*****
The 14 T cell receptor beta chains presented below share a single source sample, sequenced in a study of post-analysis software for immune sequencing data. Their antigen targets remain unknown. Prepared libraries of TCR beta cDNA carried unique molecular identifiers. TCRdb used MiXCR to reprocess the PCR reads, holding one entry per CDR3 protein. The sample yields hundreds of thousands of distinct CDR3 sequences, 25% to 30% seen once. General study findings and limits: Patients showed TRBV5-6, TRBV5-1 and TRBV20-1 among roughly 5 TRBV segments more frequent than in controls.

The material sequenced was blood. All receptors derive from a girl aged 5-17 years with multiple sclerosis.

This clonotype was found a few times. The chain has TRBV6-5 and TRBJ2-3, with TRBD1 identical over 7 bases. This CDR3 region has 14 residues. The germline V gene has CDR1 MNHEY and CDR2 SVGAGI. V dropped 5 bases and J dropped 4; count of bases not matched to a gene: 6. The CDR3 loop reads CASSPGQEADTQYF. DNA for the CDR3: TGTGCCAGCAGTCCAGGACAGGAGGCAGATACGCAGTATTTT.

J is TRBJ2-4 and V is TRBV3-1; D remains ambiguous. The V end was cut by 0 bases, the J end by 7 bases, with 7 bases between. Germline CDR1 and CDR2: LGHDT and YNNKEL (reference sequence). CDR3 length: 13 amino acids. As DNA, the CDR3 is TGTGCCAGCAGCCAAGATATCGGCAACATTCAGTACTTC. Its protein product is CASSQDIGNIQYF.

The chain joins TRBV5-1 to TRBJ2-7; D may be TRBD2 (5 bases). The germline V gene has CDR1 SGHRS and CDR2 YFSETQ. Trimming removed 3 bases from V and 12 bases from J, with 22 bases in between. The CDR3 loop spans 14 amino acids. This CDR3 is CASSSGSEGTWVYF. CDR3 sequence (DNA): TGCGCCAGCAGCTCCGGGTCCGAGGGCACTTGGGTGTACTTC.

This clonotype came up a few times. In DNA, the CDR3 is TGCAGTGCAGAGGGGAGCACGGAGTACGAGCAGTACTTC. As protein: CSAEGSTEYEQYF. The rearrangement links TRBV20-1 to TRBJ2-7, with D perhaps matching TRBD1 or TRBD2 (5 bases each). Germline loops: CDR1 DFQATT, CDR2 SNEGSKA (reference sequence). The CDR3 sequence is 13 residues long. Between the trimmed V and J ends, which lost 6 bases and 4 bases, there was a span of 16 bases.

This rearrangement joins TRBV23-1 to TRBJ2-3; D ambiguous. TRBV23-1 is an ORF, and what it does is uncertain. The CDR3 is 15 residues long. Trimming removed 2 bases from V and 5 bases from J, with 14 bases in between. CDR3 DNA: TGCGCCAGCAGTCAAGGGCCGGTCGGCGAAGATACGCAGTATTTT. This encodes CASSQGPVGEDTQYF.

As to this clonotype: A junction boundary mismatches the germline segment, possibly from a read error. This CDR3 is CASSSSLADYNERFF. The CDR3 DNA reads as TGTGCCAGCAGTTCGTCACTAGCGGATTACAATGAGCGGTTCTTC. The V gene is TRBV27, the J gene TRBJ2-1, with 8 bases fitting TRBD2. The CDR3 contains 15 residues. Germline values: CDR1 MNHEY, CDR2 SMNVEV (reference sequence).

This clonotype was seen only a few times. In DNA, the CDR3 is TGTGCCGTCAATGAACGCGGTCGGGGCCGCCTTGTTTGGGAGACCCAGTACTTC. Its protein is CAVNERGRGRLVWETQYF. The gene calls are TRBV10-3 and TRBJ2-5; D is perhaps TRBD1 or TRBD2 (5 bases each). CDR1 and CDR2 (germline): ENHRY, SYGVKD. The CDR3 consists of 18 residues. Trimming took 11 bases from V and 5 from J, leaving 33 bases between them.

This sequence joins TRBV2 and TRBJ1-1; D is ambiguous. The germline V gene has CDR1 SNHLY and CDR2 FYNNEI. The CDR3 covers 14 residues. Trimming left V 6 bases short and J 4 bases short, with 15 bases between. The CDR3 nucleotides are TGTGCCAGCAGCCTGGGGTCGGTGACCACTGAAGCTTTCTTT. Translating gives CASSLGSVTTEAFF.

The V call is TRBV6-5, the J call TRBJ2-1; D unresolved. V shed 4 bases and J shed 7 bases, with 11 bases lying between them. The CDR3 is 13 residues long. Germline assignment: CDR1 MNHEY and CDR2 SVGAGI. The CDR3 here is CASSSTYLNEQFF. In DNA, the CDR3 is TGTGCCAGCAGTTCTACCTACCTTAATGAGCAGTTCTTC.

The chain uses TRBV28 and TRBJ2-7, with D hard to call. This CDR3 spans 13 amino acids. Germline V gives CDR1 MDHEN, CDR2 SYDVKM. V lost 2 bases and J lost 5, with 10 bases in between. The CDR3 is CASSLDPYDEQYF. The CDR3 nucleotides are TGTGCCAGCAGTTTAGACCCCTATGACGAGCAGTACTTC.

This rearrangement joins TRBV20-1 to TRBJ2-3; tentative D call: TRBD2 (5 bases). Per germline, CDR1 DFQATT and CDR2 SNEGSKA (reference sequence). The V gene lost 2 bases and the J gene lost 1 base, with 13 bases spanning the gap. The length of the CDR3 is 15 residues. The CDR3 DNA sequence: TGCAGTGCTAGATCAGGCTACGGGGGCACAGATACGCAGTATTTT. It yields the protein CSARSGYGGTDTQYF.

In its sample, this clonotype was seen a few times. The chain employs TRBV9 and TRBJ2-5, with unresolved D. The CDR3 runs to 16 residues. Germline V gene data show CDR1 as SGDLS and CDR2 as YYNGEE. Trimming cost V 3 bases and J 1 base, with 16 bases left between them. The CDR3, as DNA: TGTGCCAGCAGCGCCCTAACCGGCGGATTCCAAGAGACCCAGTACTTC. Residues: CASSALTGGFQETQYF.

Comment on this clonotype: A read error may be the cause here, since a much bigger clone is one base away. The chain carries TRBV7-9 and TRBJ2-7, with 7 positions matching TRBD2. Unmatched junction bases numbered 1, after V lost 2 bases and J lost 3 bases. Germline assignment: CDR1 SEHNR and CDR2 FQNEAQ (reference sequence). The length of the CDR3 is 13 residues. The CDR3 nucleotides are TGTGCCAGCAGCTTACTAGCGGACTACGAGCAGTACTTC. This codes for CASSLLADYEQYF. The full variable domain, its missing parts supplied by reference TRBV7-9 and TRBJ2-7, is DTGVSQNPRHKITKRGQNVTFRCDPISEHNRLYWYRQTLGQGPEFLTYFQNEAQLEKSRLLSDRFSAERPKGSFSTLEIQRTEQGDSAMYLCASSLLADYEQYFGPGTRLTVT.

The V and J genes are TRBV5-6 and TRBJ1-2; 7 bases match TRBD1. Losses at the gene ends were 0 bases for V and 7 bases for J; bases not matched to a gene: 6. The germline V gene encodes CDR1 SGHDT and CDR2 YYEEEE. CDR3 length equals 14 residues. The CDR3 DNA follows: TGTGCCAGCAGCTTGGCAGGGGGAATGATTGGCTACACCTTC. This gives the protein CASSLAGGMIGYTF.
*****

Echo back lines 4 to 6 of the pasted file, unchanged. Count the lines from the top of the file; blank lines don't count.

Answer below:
J is TRBJ2-4 and V is TRBV3-1; D remains ambiguous. The V end was cut by 0 bases, the J end by 7 bases, with 7 bases between. Germline CDR1 and CDR2: LGHDT and YNNKEL (reference sequence). CDR3 length: 13 amino acids. As DNA, the CDR3 is TGTGCCAGCAGCCAAGATATCGGCAACATTCAGTACTTC. Its protein product is CASSQDIGNIQYF.

The chain joins TRBV5-1 to TRBJ2-7; D may be TRBD2 (5 bases). The germline V gene has CDR1 SGHRS and CDR2 YFSETQ. Trimming removed 3 bases from V and 12 bases from J, with 22 bases in between. The CDR3 loop spans 14 amino acids. This CDR3 is CASSSGSEGTWVYF. CDR3 sequence (DNA): TGCGCCAGCAGCTCCGGGTCCGAGGGCACTTGGGTGTACTTC.

This clonotype came up a few times. In DNA, the CDR3 is TGCAGTGCAGAGGGGAGCACGGAGTACGAGCAGTACTTC. As protein: CSAEGSTEYEQYF. The rearrangement links TRBV20-1 to TRBJ2-7, with D perhaps matching TRBD1 or TRBD2 (5 bases each). Germline loops: CDR1 DFQATT, CDR2 SNEGSKA (reference sequence). The CDR3 sequence is 13 residues long. Between the trimmed V and J ends, which lost 6 bases and 4 bases, there was a span of 16 bases.